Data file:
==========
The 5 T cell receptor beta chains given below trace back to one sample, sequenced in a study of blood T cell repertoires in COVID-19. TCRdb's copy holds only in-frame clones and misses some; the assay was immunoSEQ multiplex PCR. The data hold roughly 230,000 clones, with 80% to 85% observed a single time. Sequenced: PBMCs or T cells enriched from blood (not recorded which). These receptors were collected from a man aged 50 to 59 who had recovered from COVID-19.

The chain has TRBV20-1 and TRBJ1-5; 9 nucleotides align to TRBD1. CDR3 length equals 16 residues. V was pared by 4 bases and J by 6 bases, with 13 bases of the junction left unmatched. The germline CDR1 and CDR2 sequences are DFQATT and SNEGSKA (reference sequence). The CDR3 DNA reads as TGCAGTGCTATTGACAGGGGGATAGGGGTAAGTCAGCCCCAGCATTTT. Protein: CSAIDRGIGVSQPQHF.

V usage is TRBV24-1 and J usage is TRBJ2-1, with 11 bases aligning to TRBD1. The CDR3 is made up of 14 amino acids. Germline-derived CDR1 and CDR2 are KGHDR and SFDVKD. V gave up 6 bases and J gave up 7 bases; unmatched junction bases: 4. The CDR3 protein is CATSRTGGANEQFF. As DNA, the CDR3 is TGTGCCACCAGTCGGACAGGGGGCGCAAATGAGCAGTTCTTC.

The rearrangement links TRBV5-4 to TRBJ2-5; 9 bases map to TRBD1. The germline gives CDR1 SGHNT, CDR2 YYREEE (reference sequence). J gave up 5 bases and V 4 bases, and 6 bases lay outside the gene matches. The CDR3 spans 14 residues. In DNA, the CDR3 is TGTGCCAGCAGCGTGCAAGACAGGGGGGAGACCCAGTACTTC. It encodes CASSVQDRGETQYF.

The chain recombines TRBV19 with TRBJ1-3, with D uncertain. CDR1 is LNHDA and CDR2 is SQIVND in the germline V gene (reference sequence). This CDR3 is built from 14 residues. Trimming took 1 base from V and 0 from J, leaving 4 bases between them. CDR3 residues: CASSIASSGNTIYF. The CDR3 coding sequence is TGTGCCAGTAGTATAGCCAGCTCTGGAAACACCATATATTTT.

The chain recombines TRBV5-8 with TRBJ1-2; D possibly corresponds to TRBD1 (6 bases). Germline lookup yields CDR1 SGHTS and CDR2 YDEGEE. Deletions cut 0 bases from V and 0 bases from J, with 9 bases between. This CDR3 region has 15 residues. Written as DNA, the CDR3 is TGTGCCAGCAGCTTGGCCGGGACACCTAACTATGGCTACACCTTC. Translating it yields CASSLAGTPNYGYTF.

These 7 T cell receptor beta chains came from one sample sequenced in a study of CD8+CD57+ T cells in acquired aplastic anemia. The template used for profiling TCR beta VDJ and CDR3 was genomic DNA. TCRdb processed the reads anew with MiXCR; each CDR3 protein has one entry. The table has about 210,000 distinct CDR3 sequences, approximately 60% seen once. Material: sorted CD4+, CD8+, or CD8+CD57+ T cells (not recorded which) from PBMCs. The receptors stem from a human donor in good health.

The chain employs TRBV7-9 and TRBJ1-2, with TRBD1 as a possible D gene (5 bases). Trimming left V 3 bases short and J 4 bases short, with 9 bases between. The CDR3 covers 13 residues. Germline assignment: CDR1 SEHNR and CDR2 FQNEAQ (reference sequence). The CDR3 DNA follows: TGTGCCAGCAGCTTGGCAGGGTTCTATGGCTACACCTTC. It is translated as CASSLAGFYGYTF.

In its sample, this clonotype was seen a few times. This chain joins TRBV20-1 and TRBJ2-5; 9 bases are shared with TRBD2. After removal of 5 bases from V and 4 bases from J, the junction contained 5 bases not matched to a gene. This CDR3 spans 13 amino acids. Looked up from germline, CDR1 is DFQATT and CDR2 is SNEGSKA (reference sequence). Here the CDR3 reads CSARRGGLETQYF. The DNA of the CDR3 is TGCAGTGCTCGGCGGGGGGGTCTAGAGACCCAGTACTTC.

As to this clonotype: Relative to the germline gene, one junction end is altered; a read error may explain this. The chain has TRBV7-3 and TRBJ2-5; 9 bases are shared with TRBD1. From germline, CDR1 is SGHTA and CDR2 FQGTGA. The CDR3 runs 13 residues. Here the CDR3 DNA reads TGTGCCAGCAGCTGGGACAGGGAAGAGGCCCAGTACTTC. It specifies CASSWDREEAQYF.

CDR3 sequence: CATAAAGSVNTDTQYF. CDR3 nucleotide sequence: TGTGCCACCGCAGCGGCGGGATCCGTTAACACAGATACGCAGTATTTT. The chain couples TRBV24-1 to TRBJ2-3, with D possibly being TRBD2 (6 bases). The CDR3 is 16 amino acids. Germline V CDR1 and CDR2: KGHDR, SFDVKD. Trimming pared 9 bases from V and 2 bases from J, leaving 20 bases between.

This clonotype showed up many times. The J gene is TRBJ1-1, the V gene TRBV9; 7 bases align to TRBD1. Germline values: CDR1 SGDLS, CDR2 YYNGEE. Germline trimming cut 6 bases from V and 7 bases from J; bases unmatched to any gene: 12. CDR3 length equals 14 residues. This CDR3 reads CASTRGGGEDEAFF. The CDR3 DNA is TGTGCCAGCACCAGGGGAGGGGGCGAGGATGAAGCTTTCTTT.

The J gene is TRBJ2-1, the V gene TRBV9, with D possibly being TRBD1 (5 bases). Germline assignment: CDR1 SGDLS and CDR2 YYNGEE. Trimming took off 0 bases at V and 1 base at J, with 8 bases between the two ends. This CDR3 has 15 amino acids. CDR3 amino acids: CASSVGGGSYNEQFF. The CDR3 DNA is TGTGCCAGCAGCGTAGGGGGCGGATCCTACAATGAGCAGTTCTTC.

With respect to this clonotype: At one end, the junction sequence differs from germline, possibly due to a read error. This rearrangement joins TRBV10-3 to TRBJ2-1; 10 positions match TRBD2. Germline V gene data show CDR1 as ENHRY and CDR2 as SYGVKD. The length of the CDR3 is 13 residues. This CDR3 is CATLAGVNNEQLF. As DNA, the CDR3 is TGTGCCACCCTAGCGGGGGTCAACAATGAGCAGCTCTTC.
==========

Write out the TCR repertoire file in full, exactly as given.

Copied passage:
The 5 T cell receptor beta chains given below trace back to one sample, sequenced in a study of blood T cell repertoires in COVID-19. TCRdb's copy holds only in-frame clones and misses some; the assay was immunoSEQ multiplex PCR. The data hold roughly 230,000 clones, with 80% to 85% observed a single time. Sequenced: PBMCs or T cells enriched from blood (not recorded which). These receptors were collected from a man aged 50 to 59 who had recovered from COVID-19.

The chain has TRBV20-1 and TRBJ1-5; 9 nucleotides align to TRBD1. CDR3 length equals 16 residues. V was pared by 4 bases and J by 6 bases, with 13 bases of the junction left unmatched. The germline CDR1 and CDR2 sequences are DFQATT and SNEGSKA (reference sequence). The CDR3 DNA reads as TGCAGTGCTATTGACAGGGGGATAGGGGTAAGTCAGCCCCAGCATTTT. Protein: CSAIDRGIGVSQPQHF.

V usage is TRBV24-1 and J usage is TRBJ2-1, with 11 bases aligning to TRBD1. The CDR3 is made up of 14 amino acids. Germline-derived CDR1 and CDR2 are KGHDR and SFDVKD. V gave up 6 bases and J gave up 7 bases; unmatched junction bases: 4. The CDR3 protein is CATSRTGGANEQFF. As DNA, the CDR3 is TGTGCCACCAGTCGGACAGGGGGCGCAAATGAGCAGTTCTTC.

The rearrangement links TRBV5-4 to TRBJ2-5; 9 bases map to TRBD1. The germline gives CDR1 SGHNT, CDR2 YYREEE (reference sequence). J gave up 5 bases and V 4 bases, and 6 bases lay outside the gene matches. The CDR3 spans 14 residues. In DNA, the CDR3 is TGTGCCAGCAGCGTGCAAGACAGGGGGGAGACCCAGTACTTC. It encodes CASSVQDRGETQYF.

The chain recombines TRBV19 with TRBJ1-3, with D uncertain. CDR1 is LNHDA and CDR2 is SQIVND in the germline V gene (reference sequence). This CDR3 is built from 14 residues. Trimming took 1 base from V and 0 from J, leaving 4 bases between them. CDR3 residues: CASSIASSGNTIYF. The CDR3 coding sequence is TGTGCCAGTAGTATAGCCAGCTCTGGAAACACCATATATTTT.

The chain recombines TRBV5-8 with TRBJ1-2; D possibly corresponds to TRBD1 (6 bases). Germline lookup yields CDR1 SGHTS and CDR2 YDEGEE. Deletions cut 0 bases from V and 0 bases from J, with 9 bases between. This CDR3 region has 15 residues. Written as DNA, the CDR3 is TGTGCCAGCAGCTTGGCCGGGACACCTAACTATGGCTACACCTTC. Translating it yields CASSLAGTPNYGYTF.

These 7 T cell receptor beta chains came from one sample sequenced in a study of CD8+CD57+ T cells in acquired aplastic anemia. The template used for profiling TCR beta VDJ and CDR3 was genomic DNA. TCRdb processed the reads anew with MiXCR; each CDR3 protein has one entry. The table has about 210,000 distinct CDR3 sequences, approximately 60% seen once. Material: sorted CD4+, CD8+, or CD8+CD57+ T cells (not recorded which) from PBMCs. The receptors stem from a human donor in good health.

The chain employs TRBV7-9 and TRBJ1-2, with TRBD1 as a possible D gene (5 bases). Trimming left V 3 bases short and J 4 bases short, with 9 bases between. The CDR3 covers 13 residues. Germline assignment: CDR1 SEHNR and CDR2 FQNEAQ (reference sequence). The CDR3 DNA follows: TGTGCCAGCAGCTTGGCAGGGTTCTATGGCTACACCTTC. It is translated as CASSLAGFYGYTF.

In its sample, this clonotype was seen a few times. This chain joins TRBV20-1 and TRBJ2-5; 9 bases are shared with TRBD2. After removal of 5 bases from V and 4 bases from J, the junction contained 5 bases not matched to a gene. This CDR3 spans 13 amino acids. Looked up from germline, CDR1 is DFQATT and CDR2 is SNEGSKA (reference sequence). Here the CDR3 reads CSARRGGLETQYF. The DNA of the CDR3 is TGCAGTGCTCGGCGGGGGGGTCTAGAGACCCAGTACTTC.

As to this clonotype: Relative to the germline gene, one junction end is altered; a read error may explain this. The chain has TRBV7-3 and TRBJ2-5; 9 bases are shared with TRBD1. From germline, CDR1 is SGHTA and CDR2 FQGTGA. The CDR3 runs 13 residues. Here the CDR3 DNA reads TGTGCCAGCAGCTGGGACAGGGAAGAGGCCCAGTACTTC. It specifies CASSWDREEAQYF.

CDR3 sequence: CATAAAGSVNTDTQYF. CDR3 nucleotide sequence: TGTGCCACCGCAGCGGCGGGATCCGTTAACACAGATACGCAGTATTTT. The chain couples TRBV24-1 to TRBJ2-3, with D possibly being TRBD2 (6 bases). The CDR3 is 16 amino acids. Germline V CDR1 and CDR2: KGHDR, SFDVKD. Trimming pared 9 bases from V and 2 bases from J, leaving 20 bases between.

This clonotype showed up many times. The J gene is TRBJ1-1, the V gene TRBV9; 7 bases align to TRBD1. Germline values: CDR1 SGDLS, CDR2 YYNGEE. Germline trimming cut 6 bases from V and 7 bases from J; bases unmatched to any gene: 12. CDR3 length equals 14 residues. This CDR3 reads CASTRGGGEDEAFF. The CDR3 DNA is TGTGCCAGCACCAGGGGAGGGGGCGAGGATGAAGCTTTCTTT.

The J gene is TRBJ2-1, the V gene TRBV9, with D possibly being TRBD1 (5 bases). Germline assignment: CDR1 SGDLS and CDR2 YYNGEE. Trimming took off 0 bases at V and 1 base at J, with 8 bases between the two ends. This CDR3 has 15 amino acids. CDR3 amino acids: CASSVGGGSYNEQFF. The CDR3 DNA is TGTGCCAGCAGCGTAGGGGGCGGATCCTACAATGAGCAGTTCTTC.

With respect to this clonotype: At one end, the junction sequence differs from germline, possibly due to a read error. This rearrangement joins TRBV10-3 to TRBJ2-1; 10 positions match TRBD2. Germline V gene data show CDR1 as ENHRY and CDR2 as SYGVKD. The length of the CDR3 is 13 residues. This CDR3 is CATLAGVNNEQLF. As DNA, the CDR3 is TGTGCCACCCTAGCGGGGGTCAACAATGAGCAGCTCTTC.